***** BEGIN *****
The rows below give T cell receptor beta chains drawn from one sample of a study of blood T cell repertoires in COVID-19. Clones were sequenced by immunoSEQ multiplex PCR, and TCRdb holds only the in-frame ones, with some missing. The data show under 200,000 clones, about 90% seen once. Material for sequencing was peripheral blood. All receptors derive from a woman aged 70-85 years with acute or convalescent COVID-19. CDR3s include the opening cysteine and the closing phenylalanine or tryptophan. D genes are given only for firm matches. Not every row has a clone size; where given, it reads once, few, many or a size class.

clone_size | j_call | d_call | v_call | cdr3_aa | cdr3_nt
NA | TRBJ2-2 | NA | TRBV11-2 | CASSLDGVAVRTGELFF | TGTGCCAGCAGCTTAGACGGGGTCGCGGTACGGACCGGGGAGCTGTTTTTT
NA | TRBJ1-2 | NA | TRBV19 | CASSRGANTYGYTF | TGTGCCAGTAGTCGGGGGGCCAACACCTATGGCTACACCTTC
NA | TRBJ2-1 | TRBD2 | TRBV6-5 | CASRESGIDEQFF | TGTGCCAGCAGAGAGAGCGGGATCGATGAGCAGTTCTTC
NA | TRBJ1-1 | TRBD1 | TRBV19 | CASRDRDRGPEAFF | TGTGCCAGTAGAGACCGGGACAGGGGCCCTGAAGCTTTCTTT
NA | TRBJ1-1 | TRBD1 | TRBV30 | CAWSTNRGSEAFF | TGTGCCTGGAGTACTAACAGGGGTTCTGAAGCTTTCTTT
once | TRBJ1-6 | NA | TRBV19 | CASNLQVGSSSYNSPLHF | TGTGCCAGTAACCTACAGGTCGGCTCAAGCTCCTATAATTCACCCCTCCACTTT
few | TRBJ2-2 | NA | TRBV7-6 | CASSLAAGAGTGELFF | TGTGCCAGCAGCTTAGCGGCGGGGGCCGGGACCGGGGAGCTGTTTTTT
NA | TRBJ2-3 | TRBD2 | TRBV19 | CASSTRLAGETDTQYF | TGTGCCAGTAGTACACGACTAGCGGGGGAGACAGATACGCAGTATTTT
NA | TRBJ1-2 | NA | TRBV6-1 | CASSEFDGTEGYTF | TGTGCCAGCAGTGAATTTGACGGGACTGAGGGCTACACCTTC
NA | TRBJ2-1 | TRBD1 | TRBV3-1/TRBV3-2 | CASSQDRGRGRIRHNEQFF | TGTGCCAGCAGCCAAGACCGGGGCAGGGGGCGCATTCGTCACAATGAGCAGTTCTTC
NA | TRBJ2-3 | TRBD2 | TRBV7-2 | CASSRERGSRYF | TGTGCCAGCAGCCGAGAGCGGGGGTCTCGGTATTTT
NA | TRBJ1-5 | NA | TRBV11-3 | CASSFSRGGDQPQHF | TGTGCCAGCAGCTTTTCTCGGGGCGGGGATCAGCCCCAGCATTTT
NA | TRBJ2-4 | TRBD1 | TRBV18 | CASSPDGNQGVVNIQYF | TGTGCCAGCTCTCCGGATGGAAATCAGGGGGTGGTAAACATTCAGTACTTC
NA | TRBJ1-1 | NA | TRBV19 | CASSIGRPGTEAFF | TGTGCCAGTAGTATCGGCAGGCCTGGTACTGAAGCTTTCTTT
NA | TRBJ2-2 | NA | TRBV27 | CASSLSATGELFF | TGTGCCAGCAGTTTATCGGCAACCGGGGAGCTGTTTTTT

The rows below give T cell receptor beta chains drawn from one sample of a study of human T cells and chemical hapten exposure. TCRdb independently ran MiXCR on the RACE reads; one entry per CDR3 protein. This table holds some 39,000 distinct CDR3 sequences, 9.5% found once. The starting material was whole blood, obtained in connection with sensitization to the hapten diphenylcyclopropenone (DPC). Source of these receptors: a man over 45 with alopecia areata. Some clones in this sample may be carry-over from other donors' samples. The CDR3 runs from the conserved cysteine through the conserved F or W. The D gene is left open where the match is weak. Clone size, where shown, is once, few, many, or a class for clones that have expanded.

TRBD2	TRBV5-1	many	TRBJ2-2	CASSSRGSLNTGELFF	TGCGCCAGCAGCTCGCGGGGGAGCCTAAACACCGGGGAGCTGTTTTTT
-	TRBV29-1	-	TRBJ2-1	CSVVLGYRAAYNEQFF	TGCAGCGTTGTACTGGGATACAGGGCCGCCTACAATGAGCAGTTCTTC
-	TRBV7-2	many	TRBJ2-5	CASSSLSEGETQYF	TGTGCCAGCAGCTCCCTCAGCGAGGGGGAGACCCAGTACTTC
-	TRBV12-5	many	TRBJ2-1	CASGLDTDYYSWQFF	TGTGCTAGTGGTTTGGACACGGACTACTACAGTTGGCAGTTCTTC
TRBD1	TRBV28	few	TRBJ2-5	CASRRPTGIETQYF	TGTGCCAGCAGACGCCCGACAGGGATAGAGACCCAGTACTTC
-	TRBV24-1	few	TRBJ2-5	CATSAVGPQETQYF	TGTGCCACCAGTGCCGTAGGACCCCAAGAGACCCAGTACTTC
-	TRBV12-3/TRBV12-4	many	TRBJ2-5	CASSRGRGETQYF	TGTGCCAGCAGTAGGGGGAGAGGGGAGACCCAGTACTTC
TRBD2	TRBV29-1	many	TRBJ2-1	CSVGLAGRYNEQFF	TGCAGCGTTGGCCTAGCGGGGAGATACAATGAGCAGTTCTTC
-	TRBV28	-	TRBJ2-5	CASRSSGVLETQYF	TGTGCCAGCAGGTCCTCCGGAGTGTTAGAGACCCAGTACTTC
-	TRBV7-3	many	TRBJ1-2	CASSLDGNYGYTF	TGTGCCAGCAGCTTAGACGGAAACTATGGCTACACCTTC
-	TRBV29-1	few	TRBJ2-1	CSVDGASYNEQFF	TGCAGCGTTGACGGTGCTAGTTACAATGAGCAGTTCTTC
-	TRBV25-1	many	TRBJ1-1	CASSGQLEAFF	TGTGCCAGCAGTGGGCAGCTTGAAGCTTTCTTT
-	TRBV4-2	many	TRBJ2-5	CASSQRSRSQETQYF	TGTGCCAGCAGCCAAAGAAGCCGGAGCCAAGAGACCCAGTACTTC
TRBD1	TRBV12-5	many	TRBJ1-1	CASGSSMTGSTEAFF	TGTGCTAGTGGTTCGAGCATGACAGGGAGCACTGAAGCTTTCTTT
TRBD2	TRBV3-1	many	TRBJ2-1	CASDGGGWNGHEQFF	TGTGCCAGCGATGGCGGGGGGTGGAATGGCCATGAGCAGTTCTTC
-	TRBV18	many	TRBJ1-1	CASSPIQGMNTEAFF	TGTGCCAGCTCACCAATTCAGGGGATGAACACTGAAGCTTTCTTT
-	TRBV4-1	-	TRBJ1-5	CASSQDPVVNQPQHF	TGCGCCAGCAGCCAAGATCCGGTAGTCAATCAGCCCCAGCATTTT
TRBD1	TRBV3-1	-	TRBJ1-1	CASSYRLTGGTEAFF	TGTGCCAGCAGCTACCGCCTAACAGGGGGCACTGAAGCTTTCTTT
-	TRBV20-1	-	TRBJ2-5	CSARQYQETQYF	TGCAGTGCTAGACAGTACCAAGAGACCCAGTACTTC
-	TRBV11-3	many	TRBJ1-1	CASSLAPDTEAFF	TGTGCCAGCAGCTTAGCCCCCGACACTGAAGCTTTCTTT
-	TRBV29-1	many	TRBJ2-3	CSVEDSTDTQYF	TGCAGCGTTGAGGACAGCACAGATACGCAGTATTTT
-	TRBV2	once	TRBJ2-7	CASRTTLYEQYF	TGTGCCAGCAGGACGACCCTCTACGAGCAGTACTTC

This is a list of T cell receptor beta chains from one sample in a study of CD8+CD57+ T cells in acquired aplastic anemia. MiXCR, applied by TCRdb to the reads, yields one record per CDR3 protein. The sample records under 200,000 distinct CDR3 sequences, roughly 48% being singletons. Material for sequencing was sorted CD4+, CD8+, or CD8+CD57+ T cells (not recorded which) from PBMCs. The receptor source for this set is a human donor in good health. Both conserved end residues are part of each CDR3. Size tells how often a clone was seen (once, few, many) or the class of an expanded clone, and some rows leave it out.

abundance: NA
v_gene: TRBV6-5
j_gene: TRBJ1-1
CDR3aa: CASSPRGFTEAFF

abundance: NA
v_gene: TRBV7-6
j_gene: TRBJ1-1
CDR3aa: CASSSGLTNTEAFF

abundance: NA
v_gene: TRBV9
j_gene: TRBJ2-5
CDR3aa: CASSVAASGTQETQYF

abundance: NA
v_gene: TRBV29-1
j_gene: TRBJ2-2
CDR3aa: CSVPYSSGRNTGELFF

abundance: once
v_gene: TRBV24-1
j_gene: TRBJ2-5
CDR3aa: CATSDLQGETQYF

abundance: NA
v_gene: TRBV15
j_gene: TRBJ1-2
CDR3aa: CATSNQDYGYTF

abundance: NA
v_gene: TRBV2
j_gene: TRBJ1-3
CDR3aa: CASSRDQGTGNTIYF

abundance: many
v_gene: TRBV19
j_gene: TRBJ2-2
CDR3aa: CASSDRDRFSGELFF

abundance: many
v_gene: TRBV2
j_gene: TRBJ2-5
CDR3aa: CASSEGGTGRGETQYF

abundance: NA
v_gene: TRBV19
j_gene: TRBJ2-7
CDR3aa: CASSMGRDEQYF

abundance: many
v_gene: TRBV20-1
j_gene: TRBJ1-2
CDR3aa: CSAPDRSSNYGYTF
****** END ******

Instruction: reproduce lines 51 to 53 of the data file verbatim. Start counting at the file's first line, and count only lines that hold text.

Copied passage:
v_gene: TRBV9
j_gene: TRBJ2-5
CDR3aa: CASSVAASGTQETQYF